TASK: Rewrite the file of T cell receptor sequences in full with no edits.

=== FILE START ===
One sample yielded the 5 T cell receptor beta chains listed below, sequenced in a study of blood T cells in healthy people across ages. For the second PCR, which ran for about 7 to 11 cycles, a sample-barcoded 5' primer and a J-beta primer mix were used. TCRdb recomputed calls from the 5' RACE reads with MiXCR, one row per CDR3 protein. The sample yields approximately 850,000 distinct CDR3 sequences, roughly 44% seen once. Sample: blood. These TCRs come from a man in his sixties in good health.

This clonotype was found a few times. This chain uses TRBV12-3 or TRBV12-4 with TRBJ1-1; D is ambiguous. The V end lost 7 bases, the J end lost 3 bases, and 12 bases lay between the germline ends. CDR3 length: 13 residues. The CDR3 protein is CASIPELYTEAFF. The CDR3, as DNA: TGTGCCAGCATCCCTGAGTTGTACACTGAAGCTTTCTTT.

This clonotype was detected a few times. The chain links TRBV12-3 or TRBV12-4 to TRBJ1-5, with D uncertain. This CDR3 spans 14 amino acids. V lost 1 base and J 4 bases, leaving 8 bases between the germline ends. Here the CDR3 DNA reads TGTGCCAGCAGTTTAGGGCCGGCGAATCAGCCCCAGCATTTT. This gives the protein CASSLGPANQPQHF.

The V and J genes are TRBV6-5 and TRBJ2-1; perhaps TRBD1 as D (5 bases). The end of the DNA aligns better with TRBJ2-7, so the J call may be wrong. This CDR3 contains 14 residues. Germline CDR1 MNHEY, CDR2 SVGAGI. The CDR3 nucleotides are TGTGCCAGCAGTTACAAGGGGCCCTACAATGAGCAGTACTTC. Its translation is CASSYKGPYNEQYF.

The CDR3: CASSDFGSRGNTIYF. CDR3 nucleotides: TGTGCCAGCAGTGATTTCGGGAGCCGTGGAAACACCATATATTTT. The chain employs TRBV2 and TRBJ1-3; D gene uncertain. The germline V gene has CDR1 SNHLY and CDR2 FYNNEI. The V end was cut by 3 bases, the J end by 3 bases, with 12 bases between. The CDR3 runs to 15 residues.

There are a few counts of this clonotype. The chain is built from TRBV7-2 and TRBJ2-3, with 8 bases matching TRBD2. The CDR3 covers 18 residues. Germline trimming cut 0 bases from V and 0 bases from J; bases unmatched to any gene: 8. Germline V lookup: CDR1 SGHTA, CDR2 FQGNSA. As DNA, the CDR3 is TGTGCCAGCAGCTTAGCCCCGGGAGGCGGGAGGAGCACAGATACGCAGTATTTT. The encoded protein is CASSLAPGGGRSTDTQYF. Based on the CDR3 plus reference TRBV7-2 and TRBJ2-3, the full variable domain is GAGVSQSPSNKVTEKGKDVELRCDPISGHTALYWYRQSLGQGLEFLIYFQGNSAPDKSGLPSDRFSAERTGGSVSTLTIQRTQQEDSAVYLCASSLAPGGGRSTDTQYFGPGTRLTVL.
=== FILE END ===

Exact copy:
One sample yielded the 5 T cell receptor beta chains listed below, sequenced in a study of blood T cells in healthy people across ages. For the second PCR, which ran for about 7 to 11 cycles, a sample-barcoded 5' primer and a J-beta primer mix were used. TCRdb recomputed calls from the 5' RACE reads with MiXCR, one row per CDR3 protein. The sample yields approximately 850,000 distinct CDR3 sequences, roughly 44% seen once. Sample: blood. These TCRs come from a man in his sixties in good health.

This clonotype was found a few times. This chain uses TRBV12-3 or TRBV12-4 with TRBJ1-1; D is ambiguous. The V end lost 7 bases, the J end lost 3 bases, and 12 bases lay between the germline ends. CDR3 length: 13 residues. The CDR3 protein is CASIPELYTEAFF. The CDR3, as DNA: TGTGCCAGCATCCCTGAGTTGTACACTGAAGCTTTCTTT.

This clonotype was detected a few times. The chain links TRBV12-3 or TRBV12-4 to TRBJ1-5, with D uncertain. This CDR3 spans 14 amino acids. V lost 1 base and J 4 bases, leaving 8 bases between the germline ends. Here the CDR3 DNA reads TGTGCCAGCAGTTTAGGGCCGGCGAATCAGCCCCAGCATTTT. This gives the protein CASSLGPANQPQHF.

The V and J genes are TRBV6-5 and TRBJ2-1; perhaps TRBD1 as D (5 bases). The end of the DNA aligns better with TRBJ2-7, so the J call may be wrong. This CDR3 contains 14 residues. Germline CDR1 MNHEY, CDR2 SVGAGI. The CDR3 nucleotides are TGTGCCAGCAGTTACAAGGGGCCCTACAATGAGCAGTACTTC. Its translation is CASSYKGPYNEQYF.

The CDR3: CASSDFGSRGNTIYF. CDR3 nucleotides: TGTGCCAGCAGTGATTTCGGGAGCCGTGGAAACACCATATATTTT. The chain employs TRBV2 and TRBJ1-3; D gene uncertain. The germline V gene has CDR1 SNHLY and CDR2 FYNNEI. The V end was cut by 3 bases, the J end by 3 bases, with 12 bases between. The CDR3 runs to 15 residues.

There are a few counts of this clonotype. The chain is built from TRBV7-2 and TRBJ2-3, with 8 bases matching TRBD2. The CDR3 covers 18 residues. Germline trimming cut 0 bases from V and 0 bases from J; bases unmatched to any gene: 8. Germline V lookup: CDR1 SGHTA, CDR2 FQGNSA. As DNA, the CDR3 is TGTGCCAGCAGCTTAGCCCCGGGAGGCGGGAGGAGCACAGATACGCAGTATTTT. The encoded protein is CASSLAPGGGRSTDTQYF. Based on the CDR3 plus reference TRBV7-2 and TRBJ2-3, the full variable domain is GAGVSQSPSNKVTEKGKDVELRCDPISGHTALYWYRQSLGQGLEFLIYFQGNSAPDKSGLPSDRFSAERTGGSVSTLTIQRTQQEDSAVYLCASSLAPGGGRSTDTQYFGPGTRLTVL.